Last Updated on March 3, 2017 by Red Nomad OZ
|Looking 23 metres down – the Canopy Tower|
The Demon Duck of Doom (Dromornis stirtoni) at the Daintree Discovery Centre is unlikely to cause panic unless you’re of a particularly nervous disposition. That’s because it’s a metal cutout, the real life version having been extinct since the late Miocene period.
|Above the canopy – 1998|
But what’s a few megafauna between friends when a much more highly developed and dangerous animal roams the walkways and forest floors of the Discovery Centre?
|The Daintree River – 1998|
Over the crocodile-infested Daintree river, the ‘challenging’ main road winds through the magnificent World Heritage listed Wet Tropics rainforest that the founders fell in love with way back in Queensland’s glory days of unbridled development. How the privately owned centre became an award-winning eco-tourism attraction with cutting edge ‘green’ technology since opening in 1988 is a masterclass in prioritising and persistence for apathetic, incompetent and inactive governments … but I digress!
|Daintree River Mouth – 1998|
The Canopy Tower cyclone rating no doubt provides relief to nervous climbers – but the climb to the top platform can be shaky even on a calm day when a tour group gallops past, as it did on our July 2010 visit. But … it’s the journey not the destination for those who take the only opportunity in OZ to experience the unique characteristics of each rainforest level. Although the destination is mighty fine too – it’s a different world above the canopy!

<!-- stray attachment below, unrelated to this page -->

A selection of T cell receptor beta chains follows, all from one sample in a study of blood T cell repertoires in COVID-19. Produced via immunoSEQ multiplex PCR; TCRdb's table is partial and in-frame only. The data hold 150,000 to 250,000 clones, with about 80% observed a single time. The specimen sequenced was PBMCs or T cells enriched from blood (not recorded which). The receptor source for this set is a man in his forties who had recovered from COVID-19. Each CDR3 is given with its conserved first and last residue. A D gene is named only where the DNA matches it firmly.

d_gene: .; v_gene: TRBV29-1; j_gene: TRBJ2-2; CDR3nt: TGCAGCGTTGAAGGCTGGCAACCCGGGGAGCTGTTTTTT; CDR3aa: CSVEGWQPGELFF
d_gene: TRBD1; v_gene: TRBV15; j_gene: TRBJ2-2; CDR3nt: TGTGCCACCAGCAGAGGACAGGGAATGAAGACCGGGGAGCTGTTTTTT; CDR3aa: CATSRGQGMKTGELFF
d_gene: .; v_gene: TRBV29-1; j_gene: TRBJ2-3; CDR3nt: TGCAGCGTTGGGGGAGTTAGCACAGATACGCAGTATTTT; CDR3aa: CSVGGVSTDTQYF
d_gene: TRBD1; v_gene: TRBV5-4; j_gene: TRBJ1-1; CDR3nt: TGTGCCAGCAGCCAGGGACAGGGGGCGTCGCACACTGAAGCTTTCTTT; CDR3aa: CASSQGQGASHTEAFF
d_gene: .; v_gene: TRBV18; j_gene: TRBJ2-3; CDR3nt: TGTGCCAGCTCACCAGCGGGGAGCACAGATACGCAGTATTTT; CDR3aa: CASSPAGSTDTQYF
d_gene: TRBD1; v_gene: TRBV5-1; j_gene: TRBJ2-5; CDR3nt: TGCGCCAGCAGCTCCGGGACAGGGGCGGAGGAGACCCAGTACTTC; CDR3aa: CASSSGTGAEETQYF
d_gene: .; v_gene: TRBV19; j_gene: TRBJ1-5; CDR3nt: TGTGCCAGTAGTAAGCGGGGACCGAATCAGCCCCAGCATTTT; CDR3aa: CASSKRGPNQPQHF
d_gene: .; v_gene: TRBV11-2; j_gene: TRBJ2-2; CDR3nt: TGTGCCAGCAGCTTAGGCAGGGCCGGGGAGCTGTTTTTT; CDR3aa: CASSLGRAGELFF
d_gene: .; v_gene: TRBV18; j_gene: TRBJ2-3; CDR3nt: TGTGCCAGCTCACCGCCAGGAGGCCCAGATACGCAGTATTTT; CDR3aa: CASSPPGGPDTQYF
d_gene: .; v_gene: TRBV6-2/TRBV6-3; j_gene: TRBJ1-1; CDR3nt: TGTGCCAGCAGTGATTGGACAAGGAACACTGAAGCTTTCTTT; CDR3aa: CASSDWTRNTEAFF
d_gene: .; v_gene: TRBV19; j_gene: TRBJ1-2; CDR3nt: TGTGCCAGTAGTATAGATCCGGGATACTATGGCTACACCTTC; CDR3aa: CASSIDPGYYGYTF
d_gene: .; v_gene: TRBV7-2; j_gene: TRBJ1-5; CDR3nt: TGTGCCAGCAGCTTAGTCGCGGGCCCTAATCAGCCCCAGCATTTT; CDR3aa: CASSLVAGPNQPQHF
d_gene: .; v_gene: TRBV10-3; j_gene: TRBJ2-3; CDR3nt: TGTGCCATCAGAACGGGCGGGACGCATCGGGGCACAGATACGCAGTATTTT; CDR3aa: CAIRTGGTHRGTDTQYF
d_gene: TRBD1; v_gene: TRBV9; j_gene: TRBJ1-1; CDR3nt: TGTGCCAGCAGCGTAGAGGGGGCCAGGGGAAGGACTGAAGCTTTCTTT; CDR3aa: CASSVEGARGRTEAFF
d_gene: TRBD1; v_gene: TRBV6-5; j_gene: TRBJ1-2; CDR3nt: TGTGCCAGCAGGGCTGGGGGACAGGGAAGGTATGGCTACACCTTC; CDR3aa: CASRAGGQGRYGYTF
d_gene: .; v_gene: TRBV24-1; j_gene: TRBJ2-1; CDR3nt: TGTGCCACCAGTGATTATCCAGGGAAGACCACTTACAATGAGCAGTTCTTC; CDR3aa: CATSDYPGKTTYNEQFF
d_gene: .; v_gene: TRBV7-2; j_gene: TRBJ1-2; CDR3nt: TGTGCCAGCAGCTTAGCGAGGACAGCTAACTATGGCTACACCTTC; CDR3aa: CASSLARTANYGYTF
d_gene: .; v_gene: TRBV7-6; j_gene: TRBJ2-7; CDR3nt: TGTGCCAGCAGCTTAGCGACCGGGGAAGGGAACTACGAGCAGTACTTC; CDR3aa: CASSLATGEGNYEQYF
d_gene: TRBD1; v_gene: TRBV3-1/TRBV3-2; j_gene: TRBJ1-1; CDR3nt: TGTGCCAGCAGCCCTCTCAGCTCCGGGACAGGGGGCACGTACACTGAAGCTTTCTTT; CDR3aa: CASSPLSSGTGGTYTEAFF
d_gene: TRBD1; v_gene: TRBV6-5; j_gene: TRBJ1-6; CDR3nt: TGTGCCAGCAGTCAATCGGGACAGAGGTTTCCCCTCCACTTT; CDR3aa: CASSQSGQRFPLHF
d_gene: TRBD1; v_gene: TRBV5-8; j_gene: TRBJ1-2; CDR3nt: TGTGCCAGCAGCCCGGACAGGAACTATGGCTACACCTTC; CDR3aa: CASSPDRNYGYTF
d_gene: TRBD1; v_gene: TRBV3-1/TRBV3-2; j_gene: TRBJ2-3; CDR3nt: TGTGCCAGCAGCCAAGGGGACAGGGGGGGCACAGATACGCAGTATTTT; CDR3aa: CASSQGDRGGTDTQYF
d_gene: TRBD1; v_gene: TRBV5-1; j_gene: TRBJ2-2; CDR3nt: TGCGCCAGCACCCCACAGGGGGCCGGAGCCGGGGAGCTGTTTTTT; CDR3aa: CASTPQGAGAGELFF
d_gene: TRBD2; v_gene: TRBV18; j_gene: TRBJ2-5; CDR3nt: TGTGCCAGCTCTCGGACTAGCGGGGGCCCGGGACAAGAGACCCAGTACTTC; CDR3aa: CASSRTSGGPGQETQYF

As the oldest rainforest in the world – with a high incidence of endemic plants, animals and birds – the Daintree is a valuable scientific resource with secrets still to be discovered. So observing rainforest plants, birds and butterflies up close, with expert commentary provided by audio units along the Daintree Discovery Centre’s aerial walkway, boardwalks and interpretive displays is an Aussie must-do!
|From the Canopy Tower – Daintree Discovery Centre|
Especially when coupled with the chance to observe the juvenile Homo sapiens at play, unfettered by parental disapproval or social mores …
PS – Pictures marked 1998 were taken during our first trip to the Daintree.